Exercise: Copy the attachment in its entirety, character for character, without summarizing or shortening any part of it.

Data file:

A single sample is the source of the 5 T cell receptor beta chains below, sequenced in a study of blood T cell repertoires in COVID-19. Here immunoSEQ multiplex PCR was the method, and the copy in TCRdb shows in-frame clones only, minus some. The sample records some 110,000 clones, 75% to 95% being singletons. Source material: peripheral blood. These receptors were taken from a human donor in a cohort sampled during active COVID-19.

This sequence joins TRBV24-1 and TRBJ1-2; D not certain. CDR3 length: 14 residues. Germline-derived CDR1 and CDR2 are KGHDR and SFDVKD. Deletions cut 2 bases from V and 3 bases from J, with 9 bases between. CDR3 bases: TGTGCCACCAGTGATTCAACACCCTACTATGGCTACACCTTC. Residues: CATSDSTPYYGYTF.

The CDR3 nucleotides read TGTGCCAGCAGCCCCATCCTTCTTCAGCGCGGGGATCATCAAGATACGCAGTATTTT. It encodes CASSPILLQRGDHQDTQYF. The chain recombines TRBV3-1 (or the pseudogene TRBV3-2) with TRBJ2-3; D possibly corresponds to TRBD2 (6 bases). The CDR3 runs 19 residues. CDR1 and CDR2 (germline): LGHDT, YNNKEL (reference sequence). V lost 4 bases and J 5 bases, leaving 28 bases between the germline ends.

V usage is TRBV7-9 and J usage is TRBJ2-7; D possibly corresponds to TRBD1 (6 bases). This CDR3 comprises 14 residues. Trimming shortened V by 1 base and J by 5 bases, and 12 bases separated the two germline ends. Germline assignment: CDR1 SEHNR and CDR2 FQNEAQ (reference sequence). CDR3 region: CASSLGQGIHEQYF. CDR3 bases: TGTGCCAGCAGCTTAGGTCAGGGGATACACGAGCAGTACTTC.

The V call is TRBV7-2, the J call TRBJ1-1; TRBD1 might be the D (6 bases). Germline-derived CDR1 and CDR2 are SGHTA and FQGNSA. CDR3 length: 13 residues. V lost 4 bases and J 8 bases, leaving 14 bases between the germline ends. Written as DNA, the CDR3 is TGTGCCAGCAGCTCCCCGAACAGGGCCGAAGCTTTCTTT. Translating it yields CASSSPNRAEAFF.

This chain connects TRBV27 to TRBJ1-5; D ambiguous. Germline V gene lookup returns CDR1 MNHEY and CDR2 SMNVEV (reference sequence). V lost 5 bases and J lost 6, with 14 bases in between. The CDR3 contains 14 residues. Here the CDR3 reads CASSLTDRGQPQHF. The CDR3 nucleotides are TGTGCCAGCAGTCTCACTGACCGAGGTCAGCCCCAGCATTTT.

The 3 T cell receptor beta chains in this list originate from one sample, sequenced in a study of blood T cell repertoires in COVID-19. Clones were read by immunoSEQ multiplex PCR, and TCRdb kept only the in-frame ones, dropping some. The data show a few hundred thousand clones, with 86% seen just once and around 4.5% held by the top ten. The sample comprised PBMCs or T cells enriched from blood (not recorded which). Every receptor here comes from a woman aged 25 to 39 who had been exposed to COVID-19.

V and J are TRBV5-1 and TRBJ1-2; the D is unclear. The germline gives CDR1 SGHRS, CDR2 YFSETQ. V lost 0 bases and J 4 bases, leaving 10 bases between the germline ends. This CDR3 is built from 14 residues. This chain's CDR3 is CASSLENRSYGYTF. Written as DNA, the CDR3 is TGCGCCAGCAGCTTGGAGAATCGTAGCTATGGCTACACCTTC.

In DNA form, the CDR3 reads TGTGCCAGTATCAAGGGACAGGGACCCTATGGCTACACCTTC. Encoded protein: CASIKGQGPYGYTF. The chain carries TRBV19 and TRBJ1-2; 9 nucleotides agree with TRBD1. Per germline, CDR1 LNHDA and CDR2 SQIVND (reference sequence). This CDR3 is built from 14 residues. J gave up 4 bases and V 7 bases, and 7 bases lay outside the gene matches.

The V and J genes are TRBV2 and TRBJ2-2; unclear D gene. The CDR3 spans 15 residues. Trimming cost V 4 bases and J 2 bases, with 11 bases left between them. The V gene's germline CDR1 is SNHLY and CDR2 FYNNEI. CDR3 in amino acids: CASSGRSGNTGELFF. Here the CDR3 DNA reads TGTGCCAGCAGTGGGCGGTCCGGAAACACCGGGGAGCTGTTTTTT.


A single sample is the source of the 5 T cell receptor beta chains below, sequenced in a study of blood T cell repertoires in COVID-19. Here immunoSEQ multiplex PCR was the method, and the copy in TCRdb shows in-frame clones only, minus some. The sample records some 110,000 clones, 75% to 95% being singletons. Source material: peripheral blood. These receptors were taken from a human donor in a cohort sampled during active COVID-19.

This sequence joins TRBV24-1 and TRBJ1-2; D not certain. CDR3 length: 14 residues. Germline-derived CDR1 and CDR2 are KGHDR and SFDVKD. Deletions cut 2 bases from V and 3 bases from J, with 9 bases between. CDR3 bases: TGTGCCACCAGTGATTCAACACCCTACTATGGCTACACCTTC. Residues: CATSDSTPYYGYTF.

The CDR3 nucleotides read TGTGCCAGCAGCCCCATCCTTCTTCAGCGCGGGGATCATCAAGATACGCAGTATTTT. It encodes CASSPILLQRGDHQDTQYF. The chain recombines TRBV3-1 (or the pseudogene TRBV3-2) with TRBJ2-3; D possibly corresponds to TRBD2 (6 bases). The CDR3 runs 19 residues. CDR1 and CDR2 (germline): LGHDT, YNNKEL (reference sequence). V lost 4 bases and J 5 bases, leaving 28 bases between the germline ends.

V usage is TRBV7-9 and J usage is TRBJ2-7; D possibly corresponds to TRBD1 (6 bases). This CDR3 comprises 14 residues. Trimming shortened V by 1 base and J by 5 bases, and 12 bases separated the two germline ends. Germline assignment: CDR1 SEHNR and CDR2 FQNEAQ (reference sequence). CDR3 region: CASSLGQGIHEQYF. CDR3 bases: TGTGCCAGCAGCTTAGGTCAGGGGATACACGAGCAGTACTTC.

The V call is TRBV7-2, the J call TRBJ1-1; TRBD1 might be the D (6 bases). Germline-derived CDR1 and CDR2 are SGHTA and FQGNSA. CDR3 length: 13 residues. V lost 4 bases and J 8 bases, leaving 14 bases between the germline ends. Written as DNA, the CDR3 is TGTGCCAGCAGCTCCCCGAACAGGGCCGAAGCTTTCTTT. Translating it yields CASSSPNRAEAFF.

This chain connects TRBV27 to TRBJ1-5; D ambiguous. Germline V gene lookup returns CDR1 MNHEY and CDR2 SMNVEV (reference sequence). V lost 5 bases and J lost 6, with 14 bases in between. The CDR3 contains 14 residues. Here the CDR3 reads CASSLTDRGQPQHF. The CDR3 nucleotides are TGTGCCAGCAGTCTCACTGACCGAGGTCAGCCCCAGCATTTT.

The 3 T cell receptor beta chains in this list originate from one sample, sequenced in a study of blood T cell repertoires in COVID-19. Clones were read by immunoSEQ multiplex PCR, and TCRdb kept only the in-frame ones, dropping some. The data show a few hundred thousand clones, with 86% seen just once and around 4.5% held by the top ten. The sample comprised PBMCs or T cells enriched from blood (not recorded which). Every receptor here comes from a woman aged 25 to 39 who had been exposed to COVID-19.

V and J are TRBV5-1 and TRBJ1-2; the D is unclear. The germline gives CDR1 SGHRS, CDR2 YFSETQ. V lost 0 bases and J 4 bases, leaving 10 bases between the germline ends. This CDR3 is built from 14 residues. This chain's CDR3 is CASSLENRSYGYTF. Written as DNA, the CDR3 is TGCGCCAGCAGCTTGGAGAATCGTAGCTATGGCTACACCTTC.

In DNA form, the CDR3 reads TGTGCCAGTATCAAGGGACAGGGACCCTATGGCTACACCTTC. Encoded protein: CASIKGQGPYGYTF. The chain carries TRBV19 and TRBJ1-2; 9 nucleotides agree with TRBD1. Per germline, CDR1 LNHDA and CDR2 SQIVND (reference sequence). This CDR3 is built from 14 residues. J gave up 4 bases and V 7 bases, and 7 bases lay outside the gene matches.

The V and J genes are TRBV2 and TRBJ2-2; unclear D gene. The CDR3 spans 15 residues. Trimming cost V 4 bases and J 2 bases, with 11 bases left between them. The V gene's germline CDR1 is SNHLY and CDR2 FYNNEI. CDR3 in amino acids: CASSGRSGNTGELFF. Here the CDR3 DNA reads TGTGCCAGCAGTGGGCGGTCCGGAAACACCGGGGAGCTGTTTTTT.